Because refrigerants and refrigeration oils are miscible in one another, there will always be some oil that leaves the compressor with the refrigerant being circulated. Also, any time flooding or migration occurs, crankcase oil is sure to be diluted with refrigerant. This will cause oil foaming at start-ups. Crankcase pressures will build often forcing oil and refrigerant around the rings of the compressor’s cylinders to be pumped into the discharge line.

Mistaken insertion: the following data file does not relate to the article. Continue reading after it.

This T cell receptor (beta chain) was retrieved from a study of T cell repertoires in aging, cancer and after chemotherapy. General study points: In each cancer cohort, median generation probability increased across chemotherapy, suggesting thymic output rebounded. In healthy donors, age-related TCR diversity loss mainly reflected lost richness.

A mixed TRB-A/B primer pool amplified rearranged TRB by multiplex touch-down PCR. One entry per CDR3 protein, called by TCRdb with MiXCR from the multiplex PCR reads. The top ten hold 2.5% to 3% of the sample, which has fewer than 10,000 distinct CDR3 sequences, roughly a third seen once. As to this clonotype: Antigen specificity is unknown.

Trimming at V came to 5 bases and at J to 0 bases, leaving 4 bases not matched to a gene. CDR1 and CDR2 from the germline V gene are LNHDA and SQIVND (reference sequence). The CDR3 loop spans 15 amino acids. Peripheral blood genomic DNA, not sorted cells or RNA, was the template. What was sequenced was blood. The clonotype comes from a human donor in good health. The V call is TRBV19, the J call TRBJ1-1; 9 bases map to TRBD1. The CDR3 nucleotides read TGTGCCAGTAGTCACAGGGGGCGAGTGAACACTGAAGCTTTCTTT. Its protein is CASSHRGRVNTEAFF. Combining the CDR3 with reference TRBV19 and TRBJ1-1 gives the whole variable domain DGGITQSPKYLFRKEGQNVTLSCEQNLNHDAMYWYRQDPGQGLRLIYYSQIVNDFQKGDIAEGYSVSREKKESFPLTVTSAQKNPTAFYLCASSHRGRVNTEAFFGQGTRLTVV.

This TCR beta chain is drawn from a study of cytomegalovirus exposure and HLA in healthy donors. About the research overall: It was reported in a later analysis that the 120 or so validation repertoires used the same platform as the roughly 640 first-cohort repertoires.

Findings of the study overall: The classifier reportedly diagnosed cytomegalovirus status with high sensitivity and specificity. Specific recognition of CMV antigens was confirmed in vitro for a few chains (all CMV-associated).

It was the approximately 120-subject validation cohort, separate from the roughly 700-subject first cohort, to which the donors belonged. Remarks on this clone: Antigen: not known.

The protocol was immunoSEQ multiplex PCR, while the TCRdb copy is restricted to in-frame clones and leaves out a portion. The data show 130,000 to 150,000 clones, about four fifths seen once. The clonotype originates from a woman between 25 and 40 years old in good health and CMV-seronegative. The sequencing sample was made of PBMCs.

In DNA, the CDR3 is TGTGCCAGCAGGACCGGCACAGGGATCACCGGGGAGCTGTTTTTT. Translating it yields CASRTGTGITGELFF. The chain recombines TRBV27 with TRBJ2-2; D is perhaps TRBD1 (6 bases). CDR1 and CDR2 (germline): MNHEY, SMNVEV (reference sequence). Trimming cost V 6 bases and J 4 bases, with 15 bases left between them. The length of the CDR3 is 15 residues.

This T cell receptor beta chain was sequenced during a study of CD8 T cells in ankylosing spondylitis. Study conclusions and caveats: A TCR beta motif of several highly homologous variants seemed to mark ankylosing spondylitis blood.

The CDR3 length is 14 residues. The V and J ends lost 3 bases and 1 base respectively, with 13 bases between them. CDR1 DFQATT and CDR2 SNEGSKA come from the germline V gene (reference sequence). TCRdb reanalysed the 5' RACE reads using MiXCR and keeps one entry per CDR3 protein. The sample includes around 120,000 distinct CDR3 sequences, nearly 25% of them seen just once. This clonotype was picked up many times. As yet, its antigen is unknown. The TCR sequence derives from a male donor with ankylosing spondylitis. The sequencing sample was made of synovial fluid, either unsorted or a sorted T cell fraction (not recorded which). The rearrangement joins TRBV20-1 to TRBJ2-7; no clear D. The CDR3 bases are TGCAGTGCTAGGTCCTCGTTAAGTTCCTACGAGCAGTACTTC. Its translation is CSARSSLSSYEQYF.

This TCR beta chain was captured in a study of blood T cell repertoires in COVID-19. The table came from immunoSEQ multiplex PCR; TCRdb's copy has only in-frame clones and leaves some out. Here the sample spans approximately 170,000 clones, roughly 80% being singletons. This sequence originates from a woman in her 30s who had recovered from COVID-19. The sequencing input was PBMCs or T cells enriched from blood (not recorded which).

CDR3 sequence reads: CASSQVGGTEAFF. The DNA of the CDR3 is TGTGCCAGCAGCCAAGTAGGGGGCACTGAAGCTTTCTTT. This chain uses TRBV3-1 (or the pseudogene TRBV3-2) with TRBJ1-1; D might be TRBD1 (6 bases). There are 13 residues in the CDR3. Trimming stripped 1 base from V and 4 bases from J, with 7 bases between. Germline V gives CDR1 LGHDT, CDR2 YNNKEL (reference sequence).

Oil separators remove oil from the compressor’s discharge gas, temporarily store the oil, and then return it to the compressor’s crankcase. Oil separators are located close to the compressor in the discharge line. Even though most oil separators are designed to be mounted vertically, there are some horizontal models available on the market. Oil separators are essential on low and ultra-low temperature refrigeration systems and on large air conditioning systems up to 150 tons. Most compressor manufacturers require oil separators on all two-stage compressors. Oil separators can also act as discharge mufflers to quiet compressor pulsation and vibration noises.